World is in lockdown.
We will never forget these times.
Stay safe, everyone.
#stayhome #flattenthecurve #thankyoufrontliners
World is in lockdown.
We will never forget these times.
Stay safe, everyone.
#stayhome #flattenthecurve #thankyoufrontliners
Today’s Gospel reading was taken from Luke 12:32-48 and the verse that struck a chord with me was the one above. What do I value most in my life? I mean, like right this very minute. Is it material possessions? Is it my awesome job? What is it that excites me and makes me want to get out of bed every morning? Is it the prospect of seeing my gorgeous work colleague? (Yeah, maybe.)
Okay, I’m going to get serious now.
Christians are taught that we should not be attached to worldly possessions and for good reason. When we finally go back to our heavenly home, we won’t be able to take any of that with us anyway. Hand on my heart, I give utmost importance to my relationships with others. I look forward to hanging out with friends and keeping connected to family. It is no surprise then that my top two languages of love are “quality time” and “acts of service”. (See Five languages of love.) Although quite introverted – no objections, please! – I find social interaction uplifting and essential to a healthy life. I am a rich, successful, and better human being because of my family and friends.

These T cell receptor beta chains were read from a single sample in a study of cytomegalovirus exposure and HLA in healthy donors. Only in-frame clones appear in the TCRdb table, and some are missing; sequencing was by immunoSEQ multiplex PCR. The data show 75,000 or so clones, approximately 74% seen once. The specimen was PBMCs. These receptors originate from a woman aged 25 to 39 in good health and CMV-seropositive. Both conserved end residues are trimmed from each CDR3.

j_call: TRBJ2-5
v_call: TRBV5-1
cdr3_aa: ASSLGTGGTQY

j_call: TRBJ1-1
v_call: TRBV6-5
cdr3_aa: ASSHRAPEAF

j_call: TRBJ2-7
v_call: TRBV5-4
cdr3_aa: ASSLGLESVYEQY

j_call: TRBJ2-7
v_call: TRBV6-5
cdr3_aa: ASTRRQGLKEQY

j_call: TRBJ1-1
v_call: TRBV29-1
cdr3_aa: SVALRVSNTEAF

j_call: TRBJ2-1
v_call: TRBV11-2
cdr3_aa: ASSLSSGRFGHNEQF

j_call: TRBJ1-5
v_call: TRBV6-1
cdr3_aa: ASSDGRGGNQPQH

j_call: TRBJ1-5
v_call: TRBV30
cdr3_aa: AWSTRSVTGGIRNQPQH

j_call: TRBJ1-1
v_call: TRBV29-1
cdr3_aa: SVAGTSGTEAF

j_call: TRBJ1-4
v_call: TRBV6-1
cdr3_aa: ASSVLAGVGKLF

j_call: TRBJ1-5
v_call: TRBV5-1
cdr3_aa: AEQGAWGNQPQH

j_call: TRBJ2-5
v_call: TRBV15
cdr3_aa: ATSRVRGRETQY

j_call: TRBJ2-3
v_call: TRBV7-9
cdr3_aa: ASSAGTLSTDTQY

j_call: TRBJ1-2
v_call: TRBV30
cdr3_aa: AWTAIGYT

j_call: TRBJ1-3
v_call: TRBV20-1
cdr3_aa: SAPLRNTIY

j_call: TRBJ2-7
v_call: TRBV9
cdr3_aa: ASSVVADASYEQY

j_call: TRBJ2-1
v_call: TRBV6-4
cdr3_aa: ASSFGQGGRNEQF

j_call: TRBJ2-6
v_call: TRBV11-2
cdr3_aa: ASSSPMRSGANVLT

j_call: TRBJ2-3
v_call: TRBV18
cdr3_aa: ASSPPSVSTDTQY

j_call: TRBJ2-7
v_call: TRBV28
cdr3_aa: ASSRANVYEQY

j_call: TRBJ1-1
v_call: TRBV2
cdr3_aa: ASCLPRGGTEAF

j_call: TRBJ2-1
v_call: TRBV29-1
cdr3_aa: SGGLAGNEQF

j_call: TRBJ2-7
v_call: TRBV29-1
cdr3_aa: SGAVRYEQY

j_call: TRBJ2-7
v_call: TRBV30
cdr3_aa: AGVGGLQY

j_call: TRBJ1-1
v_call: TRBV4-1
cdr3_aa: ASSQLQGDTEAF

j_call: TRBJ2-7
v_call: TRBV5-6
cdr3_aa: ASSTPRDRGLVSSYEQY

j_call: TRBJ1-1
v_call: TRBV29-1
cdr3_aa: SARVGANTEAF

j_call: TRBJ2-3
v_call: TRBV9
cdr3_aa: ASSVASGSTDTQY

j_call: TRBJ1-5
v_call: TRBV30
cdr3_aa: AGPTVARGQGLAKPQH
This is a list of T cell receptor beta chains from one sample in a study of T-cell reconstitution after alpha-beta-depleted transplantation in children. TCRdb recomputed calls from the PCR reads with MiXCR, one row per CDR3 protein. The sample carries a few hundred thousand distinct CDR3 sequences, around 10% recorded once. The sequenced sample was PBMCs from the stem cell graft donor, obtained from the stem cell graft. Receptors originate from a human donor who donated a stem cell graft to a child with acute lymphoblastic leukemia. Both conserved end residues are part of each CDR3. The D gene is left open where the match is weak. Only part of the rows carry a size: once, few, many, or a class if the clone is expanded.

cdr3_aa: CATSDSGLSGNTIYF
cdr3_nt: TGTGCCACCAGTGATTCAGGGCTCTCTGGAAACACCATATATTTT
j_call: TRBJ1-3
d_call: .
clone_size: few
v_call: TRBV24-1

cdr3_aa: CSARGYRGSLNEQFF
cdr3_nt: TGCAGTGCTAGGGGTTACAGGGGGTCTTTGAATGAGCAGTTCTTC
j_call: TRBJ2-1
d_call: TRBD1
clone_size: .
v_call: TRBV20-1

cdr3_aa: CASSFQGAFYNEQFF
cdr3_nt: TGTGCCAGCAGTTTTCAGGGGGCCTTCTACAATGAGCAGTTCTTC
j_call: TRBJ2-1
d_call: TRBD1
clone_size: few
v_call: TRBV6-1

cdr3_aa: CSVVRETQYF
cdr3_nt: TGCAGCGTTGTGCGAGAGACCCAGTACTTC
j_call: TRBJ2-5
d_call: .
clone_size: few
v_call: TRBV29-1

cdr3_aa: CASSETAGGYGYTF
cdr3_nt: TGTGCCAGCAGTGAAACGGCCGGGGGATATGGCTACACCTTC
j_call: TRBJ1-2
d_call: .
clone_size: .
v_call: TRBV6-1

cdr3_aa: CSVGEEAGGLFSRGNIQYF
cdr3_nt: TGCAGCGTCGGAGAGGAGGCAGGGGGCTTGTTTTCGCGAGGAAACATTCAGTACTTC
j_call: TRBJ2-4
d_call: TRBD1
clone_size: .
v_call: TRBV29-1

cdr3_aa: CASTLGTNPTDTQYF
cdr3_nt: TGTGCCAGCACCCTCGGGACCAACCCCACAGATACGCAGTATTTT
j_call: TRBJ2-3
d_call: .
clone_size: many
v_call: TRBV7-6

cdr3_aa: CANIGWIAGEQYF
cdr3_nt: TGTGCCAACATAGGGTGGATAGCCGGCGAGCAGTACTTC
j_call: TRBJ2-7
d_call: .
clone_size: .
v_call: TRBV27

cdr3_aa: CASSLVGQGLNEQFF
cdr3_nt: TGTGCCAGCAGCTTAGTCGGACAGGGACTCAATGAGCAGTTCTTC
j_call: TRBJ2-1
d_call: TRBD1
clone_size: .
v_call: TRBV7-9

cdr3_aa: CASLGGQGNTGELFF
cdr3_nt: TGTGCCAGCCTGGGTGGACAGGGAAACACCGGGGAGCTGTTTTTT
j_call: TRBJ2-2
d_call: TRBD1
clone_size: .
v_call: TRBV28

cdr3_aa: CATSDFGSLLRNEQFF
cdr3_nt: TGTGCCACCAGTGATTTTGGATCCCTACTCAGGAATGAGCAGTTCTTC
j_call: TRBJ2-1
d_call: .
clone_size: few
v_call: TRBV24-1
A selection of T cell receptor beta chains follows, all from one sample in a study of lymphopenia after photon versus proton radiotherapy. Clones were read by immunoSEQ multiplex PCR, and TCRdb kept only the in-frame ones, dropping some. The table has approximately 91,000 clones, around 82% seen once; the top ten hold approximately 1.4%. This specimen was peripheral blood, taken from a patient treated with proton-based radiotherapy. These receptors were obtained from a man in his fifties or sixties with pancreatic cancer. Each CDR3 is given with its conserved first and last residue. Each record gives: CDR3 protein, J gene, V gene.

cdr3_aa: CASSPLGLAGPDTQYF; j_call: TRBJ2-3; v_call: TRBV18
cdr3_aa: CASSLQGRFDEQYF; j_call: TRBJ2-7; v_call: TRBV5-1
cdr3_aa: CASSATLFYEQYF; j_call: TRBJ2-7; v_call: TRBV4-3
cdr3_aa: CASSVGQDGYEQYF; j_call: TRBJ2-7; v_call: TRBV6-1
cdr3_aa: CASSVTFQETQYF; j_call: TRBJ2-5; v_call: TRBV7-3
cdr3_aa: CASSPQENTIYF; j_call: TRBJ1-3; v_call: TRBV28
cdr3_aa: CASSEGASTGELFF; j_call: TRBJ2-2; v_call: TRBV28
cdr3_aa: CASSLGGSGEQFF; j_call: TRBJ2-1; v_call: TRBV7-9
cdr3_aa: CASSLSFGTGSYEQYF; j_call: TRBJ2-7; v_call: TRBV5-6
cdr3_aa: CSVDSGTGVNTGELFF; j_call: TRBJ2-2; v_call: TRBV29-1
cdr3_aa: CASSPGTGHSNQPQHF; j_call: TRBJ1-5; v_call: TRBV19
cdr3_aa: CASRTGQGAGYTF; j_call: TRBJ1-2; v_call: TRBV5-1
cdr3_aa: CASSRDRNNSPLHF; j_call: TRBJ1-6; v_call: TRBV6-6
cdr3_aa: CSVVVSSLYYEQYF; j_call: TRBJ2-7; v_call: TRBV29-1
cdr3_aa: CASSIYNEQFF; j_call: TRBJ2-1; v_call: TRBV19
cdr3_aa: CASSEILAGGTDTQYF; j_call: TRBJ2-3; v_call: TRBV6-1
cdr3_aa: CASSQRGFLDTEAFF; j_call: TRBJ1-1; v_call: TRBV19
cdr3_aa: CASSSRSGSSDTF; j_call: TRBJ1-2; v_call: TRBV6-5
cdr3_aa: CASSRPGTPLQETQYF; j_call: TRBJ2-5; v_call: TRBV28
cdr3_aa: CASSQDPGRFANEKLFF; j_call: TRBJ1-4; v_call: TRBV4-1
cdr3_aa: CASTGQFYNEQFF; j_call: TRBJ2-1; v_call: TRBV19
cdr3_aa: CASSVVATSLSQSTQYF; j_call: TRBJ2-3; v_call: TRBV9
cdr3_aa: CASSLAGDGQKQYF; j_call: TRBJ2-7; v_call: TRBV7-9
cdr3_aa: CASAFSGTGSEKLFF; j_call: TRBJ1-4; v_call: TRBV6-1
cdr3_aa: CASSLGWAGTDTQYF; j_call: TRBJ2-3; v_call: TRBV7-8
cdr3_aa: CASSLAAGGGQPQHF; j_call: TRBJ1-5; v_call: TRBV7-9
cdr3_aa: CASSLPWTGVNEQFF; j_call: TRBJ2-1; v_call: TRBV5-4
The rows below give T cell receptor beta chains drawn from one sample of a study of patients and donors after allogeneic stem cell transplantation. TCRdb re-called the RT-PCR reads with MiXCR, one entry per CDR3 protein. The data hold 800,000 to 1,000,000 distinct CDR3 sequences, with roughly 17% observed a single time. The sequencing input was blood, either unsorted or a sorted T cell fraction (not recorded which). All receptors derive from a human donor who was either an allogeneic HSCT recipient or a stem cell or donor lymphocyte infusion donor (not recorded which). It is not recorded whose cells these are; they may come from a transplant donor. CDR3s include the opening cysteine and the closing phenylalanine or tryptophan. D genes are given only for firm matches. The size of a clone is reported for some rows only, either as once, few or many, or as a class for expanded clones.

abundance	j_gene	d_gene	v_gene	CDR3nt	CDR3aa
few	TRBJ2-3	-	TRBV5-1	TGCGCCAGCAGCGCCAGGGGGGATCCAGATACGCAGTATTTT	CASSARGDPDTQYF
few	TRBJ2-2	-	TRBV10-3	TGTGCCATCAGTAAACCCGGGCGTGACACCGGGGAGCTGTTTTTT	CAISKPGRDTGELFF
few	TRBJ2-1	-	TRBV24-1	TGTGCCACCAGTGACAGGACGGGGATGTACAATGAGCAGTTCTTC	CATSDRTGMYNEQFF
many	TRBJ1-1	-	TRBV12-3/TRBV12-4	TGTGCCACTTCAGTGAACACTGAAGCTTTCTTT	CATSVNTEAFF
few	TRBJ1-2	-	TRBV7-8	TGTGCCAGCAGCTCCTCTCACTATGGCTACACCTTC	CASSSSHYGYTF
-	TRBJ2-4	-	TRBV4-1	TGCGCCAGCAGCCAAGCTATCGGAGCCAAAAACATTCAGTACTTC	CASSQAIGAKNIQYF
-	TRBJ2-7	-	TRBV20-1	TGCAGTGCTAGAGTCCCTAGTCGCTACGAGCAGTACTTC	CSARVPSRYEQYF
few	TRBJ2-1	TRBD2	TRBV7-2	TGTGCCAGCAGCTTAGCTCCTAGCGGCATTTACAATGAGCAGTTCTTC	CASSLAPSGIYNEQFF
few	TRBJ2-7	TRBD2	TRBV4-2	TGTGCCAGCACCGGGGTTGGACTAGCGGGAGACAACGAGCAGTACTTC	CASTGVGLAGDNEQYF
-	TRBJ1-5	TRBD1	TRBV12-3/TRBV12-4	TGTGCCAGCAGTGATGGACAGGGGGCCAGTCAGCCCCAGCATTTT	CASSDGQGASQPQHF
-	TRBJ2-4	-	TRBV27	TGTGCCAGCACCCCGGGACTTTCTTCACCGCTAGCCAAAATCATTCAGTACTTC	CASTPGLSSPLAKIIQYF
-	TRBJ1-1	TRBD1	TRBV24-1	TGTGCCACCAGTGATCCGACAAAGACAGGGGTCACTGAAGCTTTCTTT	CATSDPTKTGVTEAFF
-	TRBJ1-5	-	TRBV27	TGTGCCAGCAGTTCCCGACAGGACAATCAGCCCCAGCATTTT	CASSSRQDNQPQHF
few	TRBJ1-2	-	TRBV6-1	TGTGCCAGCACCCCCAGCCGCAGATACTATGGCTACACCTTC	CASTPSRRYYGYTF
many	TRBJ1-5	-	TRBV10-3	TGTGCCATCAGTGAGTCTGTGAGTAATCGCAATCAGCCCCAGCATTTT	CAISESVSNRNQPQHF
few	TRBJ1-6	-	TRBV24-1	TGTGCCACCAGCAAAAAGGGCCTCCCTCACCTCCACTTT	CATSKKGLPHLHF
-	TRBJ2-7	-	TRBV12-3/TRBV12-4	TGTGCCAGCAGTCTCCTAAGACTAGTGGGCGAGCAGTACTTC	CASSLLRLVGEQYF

I also value music a lot. I mean, A LOT. I could not imagine a world without music. It would be so depressing! It’s funny but I am more inclined to like a new acquaintance based on his or her type of music. And I’m suspicious of people who don’t appreciate music – any kind of music – at all. I mean, come on!
Again, it’s no surprise that choir practice is the highlight of my week and that choir forms a large chunk of my life. I’m lucky to have met some pretty amazing people who not only share my interests and values but are also the most welcoming and loving bunch of crazies ever to walk the streets of Chatswood together. Haha!
When I sing at church, I am reminded of the second part of Luke 12:48 which states: